Tell us about your writing space and how or why it works for you.
I have a spare bedroom that serves as my “office” but mostly it’s my craft room (where I keep my sewing machine, yarn, etc.). For many years I wrote there, surrounded by my bookshelves, whiteboard, Post-It Note scene map on the wall… But after a while it started to feel a little claustrophobic and maybe a little lonely, too, closed off from the rest of my family. The overflowing bins of crafts supplies probably didn’t help, either. :-) (I’ve rarely met a ball of yarn I didn’t want to buy!).
So, sometime in 2015 I moved my center of operations out of the craft room and into the dining room where I can work alone during the day while the rest of the family is at school/work, but still work and function as part of the family when they come home. It feels more inclusive. I don’t feel like I’m locked away in a closet anymore. It does mean I have to pack everything up when holidays come around, so we can have big family meals and guests over, but that’s one of the nice things about using a laptop. It’s meant to be portable.
What are some of your favorite books and why?
I have so many favorite books, it’s hard to choose, but there are a few standouts:
- I’m a huge fan of mystery/suspense, and Harlan Coben is one of my go-to authors in that genre. I have never read a book by him that I didn’t love. It’s instant auto-buy for me the second I hear he has a new book coming out.
- Outlander by Diana Gabaldon was a big influence on me in terms of falling in love with time travel. I read the book when it first came out in 1991 and it blew me away. I’ve since read the other books in the series as well, but it was that first book that really got to me.
- Stephen King’s books are always among my favorites. I started reading them as a teenager and haven’t stopped. I’m not a big fan of the fantasy ones like The Dark Tower, but I’ll gobble up ones like 11-22-63, Under the Dome and Cell. Stephen King does a phenomenal job of creating interesting and authentic characters. You can’t help but be drawn into their worlds.
- My newest author obsession is Liane Moriarty. After I read The Husband’s Secret last year, I was hooked! Since then, I’ve been reading her backlist little by little and am currently reading her latest one, Truly Madly Guilty.
Would you like to try your hand at writing a different genre? Which one and why?
I would love to try mystery/suspense. It’s my favorite genre to read and I keep toying with the idea of writing a story in this genre, maybe a ghost story. I’m also tossing around ideas for a cozy mystery series with a crafting theme, but I know there are a lot of those already out there, so I’m still hunting for that specific theme that’s unique to me and my background/interests, and will help it stand out on the shelf.
What are you working on now?
I’m actually at a crossroads trying to decide what project to focus on next. I have several books in various stages of completion. I’m just not sure which one I’m the most passionate about and which one will serve the “brand” best—because as a published author, that’s always on your mind. Writing something completely different from what you’ve written before can sometimes be like starting all over from scratch. Do you really want to do that? That’s a question I need to figure out.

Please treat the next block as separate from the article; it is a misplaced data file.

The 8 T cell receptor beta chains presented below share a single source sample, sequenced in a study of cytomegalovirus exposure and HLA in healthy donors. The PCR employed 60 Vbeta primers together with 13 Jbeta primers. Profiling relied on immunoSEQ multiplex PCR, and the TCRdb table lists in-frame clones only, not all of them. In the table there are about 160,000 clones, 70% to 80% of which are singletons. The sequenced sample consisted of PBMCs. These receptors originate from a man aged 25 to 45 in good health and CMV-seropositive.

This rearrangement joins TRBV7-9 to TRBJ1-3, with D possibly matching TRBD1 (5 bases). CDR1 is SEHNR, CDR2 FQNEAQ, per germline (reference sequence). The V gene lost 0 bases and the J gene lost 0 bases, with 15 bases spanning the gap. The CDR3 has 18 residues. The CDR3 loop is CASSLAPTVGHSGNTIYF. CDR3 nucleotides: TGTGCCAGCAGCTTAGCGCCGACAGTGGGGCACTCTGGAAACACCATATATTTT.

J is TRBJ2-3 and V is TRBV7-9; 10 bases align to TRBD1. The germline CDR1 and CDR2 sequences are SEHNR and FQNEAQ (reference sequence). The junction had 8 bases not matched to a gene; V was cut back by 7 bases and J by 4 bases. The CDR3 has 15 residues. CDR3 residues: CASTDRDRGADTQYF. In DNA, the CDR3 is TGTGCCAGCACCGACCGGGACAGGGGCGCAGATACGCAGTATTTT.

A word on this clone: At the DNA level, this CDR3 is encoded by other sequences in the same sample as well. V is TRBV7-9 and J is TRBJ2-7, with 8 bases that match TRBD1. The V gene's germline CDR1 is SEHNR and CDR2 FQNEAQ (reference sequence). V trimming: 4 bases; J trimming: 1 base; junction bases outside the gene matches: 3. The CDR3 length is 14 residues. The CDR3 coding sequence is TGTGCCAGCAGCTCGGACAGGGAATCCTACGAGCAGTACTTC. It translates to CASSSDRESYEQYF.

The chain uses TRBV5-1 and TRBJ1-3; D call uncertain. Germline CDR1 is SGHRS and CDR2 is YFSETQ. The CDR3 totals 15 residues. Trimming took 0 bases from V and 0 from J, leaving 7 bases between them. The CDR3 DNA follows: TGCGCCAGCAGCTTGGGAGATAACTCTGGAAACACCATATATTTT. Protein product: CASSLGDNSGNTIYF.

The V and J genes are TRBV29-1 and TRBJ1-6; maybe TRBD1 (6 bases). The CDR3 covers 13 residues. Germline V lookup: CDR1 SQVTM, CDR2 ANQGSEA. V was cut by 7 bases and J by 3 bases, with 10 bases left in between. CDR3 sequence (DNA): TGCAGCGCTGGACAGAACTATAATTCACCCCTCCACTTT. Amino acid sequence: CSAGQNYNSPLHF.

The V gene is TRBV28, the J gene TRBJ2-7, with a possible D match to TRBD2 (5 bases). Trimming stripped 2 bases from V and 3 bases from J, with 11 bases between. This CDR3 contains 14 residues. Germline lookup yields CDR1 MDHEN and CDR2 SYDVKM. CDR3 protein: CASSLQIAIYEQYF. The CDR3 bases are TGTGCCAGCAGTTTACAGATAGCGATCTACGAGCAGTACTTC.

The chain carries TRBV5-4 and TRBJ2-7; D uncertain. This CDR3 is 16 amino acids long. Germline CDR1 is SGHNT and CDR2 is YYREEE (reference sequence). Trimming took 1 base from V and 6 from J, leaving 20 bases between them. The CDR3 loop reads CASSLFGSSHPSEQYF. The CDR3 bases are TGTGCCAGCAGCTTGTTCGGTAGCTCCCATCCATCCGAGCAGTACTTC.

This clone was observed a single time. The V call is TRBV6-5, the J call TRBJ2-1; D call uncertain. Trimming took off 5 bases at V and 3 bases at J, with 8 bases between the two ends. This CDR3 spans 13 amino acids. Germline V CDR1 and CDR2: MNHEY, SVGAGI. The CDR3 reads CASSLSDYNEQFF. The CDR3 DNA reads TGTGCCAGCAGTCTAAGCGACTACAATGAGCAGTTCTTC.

I have on tap:
- a young adult murder mystery that needs revisions, but is complete.
- a new-adult paranormal romance that is part mystery, part horror, dealing with angels and demons that was my NaNoWriMo project last year, so there’s about 30,000 words there, but not a whole story yet.
- a YA contemporary romance that is fully outlined and about 30% written. I like the story, but I keep feeling like it needs to be more than just a contemporary romance, like it needs a mystery element or something. I just can’t figure out what, so its languishing while I try to decide on its direction.
- a new-adult contemporary romance between a costume designer and a comedian, set at a Renaissance Faire. I wrote the first couple of chapters to feel out the idea, but haven’t done much more with it.
- a possible third installment in my Vampire Diaries novellas for Amazon Kindle Worlds. For the first two novellas, I focused on Stefan. I’m thinking maybe I’d like to write a story about Damon that ties in with the previous stories.
- Lastly, I have the beginning of an idea for a third time travel book set in 1988 that would be the conclusion of the Soul Mates series (if I wanted to make it a trilogy instead of a 2-book set), but I’m struggling to decide if there’s enough interest in an ‘80s book to make it worth the time writing it. The plot would center around a British heavy metal band, but I’m not sure yet how it would be linked to the other books in the series, or who the crossover characters would be.
NOTHING STAYS THE SAME, the Soul Mates series
Young Adult Time Travel Romance
Available from Amazon.com
One Choice Changes Everything…
Soccer star Leah Reinard has been crushing on Brennan Basford for ages. When they end up at the same summer job, she thinks the fates have finally aligned in her favor. That is, until Brennan suddenly disappears. One day he’s there, the next day, he’s gone.
And no one but Leah remembers he ever existed.
Brennan’s wish to change the course of his dead father’s life has dropped him back in 1973, on the set of his father’s successful teen sitcom, and into the midst of its disintegrating made-for-TV band, The Beat Detectors.
Brennan’s determined to redirect the course of his father’s young life and create the happy ending the man deserved, but even the smallest change to the past is wreaking havoc with the present.
Can Leah find Brennan in time to stop him from ruining both their futures?
Award-winning author Catherine Chant is an active member of Romance Writers of America and a Golden Heart® finalist. She writes rock ‘n’ roll romantic fiction and stories with paranormal twists for young adults. You can find out more by visiting her website or connect with her via social media: